Instead of saving all your gardening jobs for one or two long days, schedule in shorter periods of time over a longer duration, for example, 30 minutes of gardening every weekday evening. This doesn’t overload your body and gives it time to rest, recover and adapt to the gardening labour.

Unfortunately for our bodies and especially our lower backs gardening involves doing things to the ground which inevitably can cause us to fall into a bad, compromised posture, like being stooped or hunched and bending and twisting. Those movements over a long period of time are a recipe for a back catastrophe.

TIP: Don’t be lazy, use the correct form.

Pick up using the legs, bending at the knee with your back upright. Weed kneeling down. Use the right tools for the job. Check out this entertaining YouTube video showing you how to correctly dig – How to REALLY Use a Shovel | proper technique = no back pain! And there are many other videos showing you the correct form for the other chores in the garden.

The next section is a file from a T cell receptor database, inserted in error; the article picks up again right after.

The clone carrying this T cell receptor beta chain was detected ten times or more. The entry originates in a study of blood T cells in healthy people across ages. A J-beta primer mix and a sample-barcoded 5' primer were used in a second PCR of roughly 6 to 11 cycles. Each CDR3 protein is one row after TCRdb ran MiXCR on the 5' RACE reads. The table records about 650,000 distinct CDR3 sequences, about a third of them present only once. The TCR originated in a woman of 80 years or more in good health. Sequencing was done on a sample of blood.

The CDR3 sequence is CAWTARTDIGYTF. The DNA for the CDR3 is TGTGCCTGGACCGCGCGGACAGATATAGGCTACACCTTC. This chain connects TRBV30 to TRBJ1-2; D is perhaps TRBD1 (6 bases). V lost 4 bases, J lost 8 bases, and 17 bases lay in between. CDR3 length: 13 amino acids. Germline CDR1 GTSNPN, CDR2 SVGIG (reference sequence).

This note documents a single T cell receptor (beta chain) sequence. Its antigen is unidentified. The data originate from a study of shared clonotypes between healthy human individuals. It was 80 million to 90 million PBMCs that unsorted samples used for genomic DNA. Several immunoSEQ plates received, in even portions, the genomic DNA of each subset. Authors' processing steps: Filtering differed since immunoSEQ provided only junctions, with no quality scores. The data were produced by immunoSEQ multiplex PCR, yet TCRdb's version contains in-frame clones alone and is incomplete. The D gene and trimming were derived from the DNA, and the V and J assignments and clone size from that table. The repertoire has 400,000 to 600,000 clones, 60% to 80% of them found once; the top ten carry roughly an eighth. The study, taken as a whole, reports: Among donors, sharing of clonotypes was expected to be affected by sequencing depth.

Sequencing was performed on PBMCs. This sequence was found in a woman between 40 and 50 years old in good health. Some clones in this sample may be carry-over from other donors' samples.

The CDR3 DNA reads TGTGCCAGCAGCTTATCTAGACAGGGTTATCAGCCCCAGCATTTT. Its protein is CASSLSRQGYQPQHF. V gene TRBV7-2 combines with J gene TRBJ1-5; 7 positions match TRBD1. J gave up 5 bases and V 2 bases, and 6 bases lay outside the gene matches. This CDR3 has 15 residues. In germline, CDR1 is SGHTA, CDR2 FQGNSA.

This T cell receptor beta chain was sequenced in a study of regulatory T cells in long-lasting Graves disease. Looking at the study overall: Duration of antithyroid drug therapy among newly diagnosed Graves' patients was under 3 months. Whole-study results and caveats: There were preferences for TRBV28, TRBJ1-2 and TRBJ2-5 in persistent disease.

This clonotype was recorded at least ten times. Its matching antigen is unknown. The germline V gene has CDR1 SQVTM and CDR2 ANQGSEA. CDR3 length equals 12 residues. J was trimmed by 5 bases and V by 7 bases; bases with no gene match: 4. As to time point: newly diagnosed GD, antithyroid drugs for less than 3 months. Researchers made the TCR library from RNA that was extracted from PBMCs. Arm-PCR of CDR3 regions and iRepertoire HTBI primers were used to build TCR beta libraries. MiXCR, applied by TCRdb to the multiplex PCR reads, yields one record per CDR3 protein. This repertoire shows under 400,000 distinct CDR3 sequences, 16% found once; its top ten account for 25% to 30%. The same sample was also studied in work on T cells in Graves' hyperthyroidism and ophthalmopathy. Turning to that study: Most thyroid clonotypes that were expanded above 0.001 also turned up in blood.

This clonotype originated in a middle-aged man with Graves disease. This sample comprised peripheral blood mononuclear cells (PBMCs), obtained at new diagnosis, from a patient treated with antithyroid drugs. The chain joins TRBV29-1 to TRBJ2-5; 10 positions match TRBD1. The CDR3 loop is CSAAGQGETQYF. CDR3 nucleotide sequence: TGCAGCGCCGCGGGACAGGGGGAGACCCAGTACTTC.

Gardening has so many benefits that far outweigh the possible risks and if we minimise those risks then we’re onto a real winner.

Benefits of gardening:

  • Being outdoors is great for our morale and self-esteem.
  • Exposure to sunshine provides lots of essential vitamin D.
  • Connection with nature helps ease stress and anxiety.
  • Gardening is a mindful exercise and mindfulness is great for our well-being.
  • Physical exercise like gardening strengthens the muscles, burns excess energy stores (body fat), improves mood, sleep and stress levels, and exercises the heart.
  • You get a great sense of accomplishment through seeing the fruits of your labour.
  • Home-grown food is great for the environment and our bodies.
  • A garden kept in the right way provides a habitat for wildlife to flourish.

Be sensible and use common sense when deciding to venture outside and make the most of your garden and you’ll reap all the benefits and greatly reduce the risk of injury.

Matt Jordan – the Energy Coach